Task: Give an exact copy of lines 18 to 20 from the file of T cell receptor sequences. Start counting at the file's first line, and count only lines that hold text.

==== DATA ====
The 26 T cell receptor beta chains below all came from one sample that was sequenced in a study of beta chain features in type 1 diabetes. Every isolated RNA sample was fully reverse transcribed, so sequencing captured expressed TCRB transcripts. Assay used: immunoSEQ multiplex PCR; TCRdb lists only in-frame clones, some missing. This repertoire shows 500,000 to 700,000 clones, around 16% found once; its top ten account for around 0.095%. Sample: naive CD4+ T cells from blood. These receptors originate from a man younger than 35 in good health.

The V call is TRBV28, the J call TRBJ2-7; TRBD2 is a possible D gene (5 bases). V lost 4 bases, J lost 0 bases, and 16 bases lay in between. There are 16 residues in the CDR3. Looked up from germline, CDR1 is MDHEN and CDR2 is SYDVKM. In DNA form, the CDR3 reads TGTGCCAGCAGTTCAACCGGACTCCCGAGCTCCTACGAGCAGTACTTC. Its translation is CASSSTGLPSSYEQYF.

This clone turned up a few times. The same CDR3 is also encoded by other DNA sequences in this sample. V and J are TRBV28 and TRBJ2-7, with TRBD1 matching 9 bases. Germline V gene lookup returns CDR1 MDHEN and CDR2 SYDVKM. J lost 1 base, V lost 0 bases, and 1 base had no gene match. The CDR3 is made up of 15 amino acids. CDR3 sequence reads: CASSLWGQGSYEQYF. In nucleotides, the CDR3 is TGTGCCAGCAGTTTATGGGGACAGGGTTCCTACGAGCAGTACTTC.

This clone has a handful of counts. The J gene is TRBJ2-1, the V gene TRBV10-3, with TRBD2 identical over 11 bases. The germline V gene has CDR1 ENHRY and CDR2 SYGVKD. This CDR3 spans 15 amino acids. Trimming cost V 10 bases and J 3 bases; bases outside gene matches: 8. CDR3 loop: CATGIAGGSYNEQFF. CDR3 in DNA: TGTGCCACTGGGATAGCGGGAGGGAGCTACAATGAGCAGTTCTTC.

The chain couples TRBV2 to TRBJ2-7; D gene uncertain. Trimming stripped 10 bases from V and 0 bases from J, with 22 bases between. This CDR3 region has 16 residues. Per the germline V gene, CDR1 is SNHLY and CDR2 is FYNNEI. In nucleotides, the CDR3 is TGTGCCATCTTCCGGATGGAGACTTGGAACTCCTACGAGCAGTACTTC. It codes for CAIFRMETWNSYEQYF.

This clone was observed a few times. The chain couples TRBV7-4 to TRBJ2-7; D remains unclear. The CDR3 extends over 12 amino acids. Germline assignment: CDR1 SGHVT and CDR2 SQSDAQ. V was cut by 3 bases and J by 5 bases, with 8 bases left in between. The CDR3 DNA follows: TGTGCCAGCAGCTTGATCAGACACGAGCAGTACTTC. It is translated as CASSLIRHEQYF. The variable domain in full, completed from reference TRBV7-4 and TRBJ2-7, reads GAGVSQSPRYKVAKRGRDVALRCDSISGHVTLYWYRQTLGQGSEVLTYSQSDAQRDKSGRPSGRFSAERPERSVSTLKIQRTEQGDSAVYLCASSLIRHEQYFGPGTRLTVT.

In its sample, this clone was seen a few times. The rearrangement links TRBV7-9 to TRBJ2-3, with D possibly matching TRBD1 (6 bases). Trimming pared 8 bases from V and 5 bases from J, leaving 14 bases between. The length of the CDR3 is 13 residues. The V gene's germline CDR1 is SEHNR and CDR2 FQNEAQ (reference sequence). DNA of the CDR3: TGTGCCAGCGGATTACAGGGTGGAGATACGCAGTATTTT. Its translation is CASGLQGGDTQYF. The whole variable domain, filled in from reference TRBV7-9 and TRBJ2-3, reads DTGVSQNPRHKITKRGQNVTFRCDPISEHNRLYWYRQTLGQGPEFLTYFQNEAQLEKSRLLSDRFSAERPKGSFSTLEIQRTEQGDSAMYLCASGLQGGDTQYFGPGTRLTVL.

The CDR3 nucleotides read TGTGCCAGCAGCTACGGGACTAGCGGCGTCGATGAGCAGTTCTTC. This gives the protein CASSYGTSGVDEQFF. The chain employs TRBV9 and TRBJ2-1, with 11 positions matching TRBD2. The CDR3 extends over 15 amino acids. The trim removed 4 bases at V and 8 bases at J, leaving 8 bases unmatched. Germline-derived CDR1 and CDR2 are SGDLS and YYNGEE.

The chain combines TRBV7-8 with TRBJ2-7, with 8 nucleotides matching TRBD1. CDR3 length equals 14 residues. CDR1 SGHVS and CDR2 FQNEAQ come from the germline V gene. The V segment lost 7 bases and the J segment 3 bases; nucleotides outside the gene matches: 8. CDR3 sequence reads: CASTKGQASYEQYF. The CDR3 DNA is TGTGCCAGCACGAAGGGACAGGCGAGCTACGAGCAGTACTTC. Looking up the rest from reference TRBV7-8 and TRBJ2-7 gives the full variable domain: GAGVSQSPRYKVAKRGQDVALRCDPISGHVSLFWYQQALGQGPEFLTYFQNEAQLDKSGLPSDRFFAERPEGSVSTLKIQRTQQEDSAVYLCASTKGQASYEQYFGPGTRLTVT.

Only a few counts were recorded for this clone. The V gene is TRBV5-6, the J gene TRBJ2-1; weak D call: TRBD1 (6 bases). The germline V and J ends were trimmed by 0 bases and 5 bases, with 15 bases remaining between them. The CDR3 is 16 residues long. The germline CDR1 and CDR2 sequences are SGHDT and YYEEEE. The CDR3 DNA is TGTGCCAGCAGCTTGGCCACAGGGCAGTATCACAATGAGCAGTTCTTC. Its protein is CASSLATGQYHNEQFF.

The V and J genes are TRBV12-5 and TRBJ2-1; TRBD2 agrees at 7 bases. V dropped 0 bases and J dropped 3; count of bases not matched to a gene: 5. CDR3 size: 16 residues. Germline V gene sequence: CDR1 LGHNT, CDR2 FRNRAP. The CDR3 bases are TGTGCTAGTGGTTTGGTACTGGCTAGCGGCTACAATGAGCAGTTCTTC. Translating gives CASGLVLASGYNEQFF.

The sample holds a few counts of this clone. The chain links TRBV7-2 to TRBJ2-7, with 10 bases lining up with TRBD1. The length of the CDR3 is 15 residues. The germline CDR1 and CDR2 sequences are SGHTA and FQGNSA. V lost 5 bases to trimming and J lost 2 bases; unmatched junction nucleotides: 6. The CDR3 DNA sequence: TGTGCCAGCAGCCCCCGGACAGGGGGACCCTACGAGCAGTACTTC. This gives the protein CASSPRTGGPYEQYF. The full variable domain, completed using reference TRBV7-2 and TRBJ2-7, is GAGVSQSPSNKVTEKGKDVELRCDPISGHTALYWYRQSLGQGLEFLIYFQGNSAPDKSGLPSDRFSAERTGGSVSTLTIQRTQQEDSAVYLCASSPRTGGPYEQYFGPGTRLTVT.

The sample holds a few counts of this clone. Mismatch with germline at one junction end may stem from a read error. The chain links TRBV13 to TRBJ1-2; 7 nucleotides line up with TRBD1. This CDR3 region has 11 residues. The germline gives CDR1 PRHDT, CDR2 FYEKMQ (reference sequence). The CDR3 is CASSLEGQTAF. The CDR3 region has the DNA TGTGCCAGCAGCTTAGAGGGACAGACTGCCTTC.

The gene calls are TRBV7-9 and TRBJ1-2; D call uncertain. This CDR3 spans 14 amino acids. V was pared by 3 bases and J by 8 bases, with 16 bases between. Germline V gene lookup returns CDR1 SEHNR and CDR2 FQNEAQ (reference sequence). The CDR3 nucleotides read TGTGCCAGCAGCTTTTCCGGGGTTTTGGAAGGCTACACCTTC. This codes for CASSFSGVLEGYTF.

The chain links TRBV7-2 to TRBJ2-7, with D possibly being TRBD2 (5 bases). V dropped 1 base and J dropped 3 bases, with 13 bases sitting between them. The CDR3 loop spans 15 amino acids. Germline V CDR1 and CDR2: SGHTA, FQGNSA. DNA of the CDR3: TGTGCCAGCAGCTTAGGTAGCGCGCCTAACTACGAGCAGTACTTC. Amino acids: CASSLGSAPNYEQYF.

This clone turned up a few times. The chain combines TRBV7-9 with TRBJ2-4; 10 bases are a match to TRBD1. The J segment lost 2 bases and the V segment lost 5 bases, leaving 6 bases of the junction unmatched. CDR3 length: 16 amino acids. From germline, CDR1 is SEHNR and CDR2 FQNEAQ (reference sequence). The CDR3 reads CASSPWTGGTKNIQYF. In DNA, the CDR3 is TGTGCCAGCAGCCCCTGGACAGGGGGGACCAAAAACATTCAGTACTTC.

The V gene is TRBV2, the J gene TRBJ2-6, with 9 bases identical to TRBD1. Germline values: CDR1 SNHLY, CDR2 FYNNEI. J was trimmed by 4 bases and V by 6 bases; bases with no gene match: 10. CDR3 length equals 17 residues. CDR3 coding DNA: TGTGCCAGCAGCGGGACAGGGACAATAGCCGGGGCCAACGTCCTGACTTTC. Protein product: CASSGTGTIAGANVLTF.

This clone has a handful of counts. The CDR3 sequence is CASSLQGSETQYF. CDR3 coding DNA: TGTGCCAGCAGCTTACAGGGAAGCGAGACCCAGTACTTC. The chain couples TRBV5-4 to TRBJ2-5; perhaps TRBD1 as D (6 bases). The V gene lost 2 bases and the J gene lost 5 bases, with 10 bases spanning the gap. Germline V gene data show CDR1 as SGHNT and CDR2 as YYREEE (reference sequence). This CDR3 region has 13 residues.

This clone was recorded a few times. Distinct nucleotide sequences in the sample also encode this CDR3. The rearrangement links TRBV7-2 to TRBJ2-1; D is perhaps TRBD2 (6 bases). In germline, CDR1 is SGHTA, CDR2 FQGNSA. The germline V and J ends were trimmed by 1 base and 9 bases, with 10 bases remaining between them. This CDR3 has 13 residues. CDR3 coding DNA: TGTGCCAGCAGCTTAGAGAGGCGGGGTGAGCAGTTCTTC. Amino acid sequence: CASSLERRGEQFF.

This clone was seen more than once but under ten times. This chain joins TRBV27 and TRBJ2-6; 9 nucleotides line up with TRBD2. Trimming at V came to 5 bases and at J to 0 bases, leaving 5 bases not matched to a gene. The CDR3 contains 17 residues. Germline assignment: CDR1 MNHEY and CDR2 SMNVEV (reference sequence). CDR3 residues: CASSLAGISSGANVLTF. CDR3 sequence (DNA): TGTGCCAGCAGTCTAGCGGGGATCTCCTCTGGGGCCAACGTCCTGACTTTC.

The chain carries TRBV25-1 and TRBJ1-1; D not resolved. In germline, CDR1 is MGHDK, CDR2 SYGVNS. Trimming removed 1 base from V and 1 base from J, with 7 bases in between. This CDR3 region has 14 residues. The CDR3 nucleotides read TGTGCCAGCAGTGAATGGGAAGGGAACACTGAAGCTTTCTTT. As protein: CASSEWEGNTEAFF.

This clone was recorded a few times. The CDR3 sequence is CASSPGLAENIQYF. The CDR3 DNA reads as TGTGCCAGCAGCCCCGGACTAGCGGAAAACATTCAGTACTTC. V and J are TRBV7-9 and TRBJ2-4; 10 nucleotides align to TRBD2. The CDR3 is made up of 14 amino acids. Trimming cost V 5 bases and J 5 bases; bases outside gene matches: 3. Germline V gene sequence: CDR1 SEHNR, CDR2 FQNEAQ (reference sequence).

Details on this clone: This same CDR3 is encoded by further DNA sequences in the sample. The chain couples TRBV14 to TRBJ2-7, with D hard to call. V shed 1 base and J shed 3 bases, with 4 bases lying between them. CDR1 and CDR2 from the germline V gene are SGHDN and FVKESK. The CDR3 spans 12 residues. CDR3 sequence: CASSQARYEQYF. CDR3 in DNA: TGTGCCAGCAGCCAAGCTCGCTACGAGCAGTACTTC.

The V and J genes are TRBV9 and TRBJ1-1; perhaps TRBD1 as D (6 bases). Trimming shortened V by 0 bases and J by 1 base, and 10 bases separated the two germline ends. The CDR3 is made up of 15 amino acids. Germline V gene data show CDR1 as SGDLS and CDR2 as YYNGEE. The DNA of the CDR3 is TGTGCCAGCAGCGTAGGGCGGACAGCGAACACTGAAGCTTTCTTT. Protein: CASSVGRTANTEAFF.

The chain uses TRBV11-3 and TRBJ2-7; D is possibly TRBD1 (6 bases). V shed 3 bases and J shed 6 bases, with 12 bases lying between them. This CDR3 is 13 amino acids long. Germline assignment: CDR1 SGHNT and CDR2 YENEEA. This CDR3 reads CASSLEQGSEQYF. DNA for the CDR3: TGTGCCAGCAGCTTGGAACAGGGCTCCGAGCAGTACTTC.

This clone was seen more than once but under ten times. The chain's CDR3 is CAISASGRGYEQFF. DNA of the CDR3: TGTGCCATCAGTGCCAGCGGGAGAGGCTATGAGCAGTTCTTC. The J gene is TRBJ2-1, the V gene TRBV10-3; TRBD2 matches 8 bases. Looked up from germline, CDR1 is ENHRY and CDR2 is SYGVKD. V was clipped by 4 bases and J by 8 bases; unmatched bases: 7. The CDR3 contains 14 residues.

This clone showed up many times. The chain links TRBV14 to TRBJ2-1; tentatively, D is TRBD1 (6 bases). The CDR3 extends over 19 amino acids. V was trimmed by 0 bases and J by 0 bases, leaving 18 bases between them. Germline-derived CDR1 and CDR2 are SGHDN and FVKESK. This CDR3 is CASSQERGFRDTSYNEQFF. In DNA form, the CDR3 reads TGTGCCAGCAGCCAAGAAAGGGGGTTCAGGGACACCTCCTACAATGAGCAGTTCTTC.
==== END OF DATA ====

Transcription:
This clone has a handful of counts. The CDR3 sequence is CASSLQGSETQYF. CDR3 coding DNA: TGTGCCAGCAGCTTACAGGGAAGCGAGACCCAGTACTTC. The chain couples TRBV5-4 to TRBJ2-5; perhaps TRBD1 as D (6 bases). The V gene lost 2 bases and the J gene lost 5 bases, with 10 bases spanning the gap. Germline V gene data show CDR1 as SGHNT and CDR2 as YYREEE (reference sequence). This CDR3 region has 13 residues.

This clone was recorded a few times. Distinct nucleotide sequences in the sample also encode this CDR3. The rearrangement links TRBV7-2 to TRBJ2-1; D is perhaps TRBD2 (6 bases). In germline, CDR1 is SGHTA, CDR2 FQGNSA. The germline V and J ends were trimmed by 1 base and 9 bases, with 10 bases remaining between them. This CDR3 has 13 residues. CDR3 coding DNA: TGTGCCAGCAGCTTAGAGAGGCGGGGTGAGCAGTTCTTC. Amino acid sequence: CASSLERRGEQFF.

This clone was seen more than once but under ten times. This chain joins TRBV27 and TRBJ2-6; 9 nucleotides line up with TRBD2. Trimming at V came to 5 bases and at J to 0 bases, leaving 5 bases not matched to a gene. The CDR3 contains 17 residues. Germline assignment: CDR1 MNHEY and CDR2 SMNVEV (reference sequence). CDR3 residues: CASSLAGISSGANVLTF. CDR3 sequence (DNA): TGTGCCAGCAGTCTAGCGGGGATCTCCTCTGGGGCCAACGTCCTGACTTTC.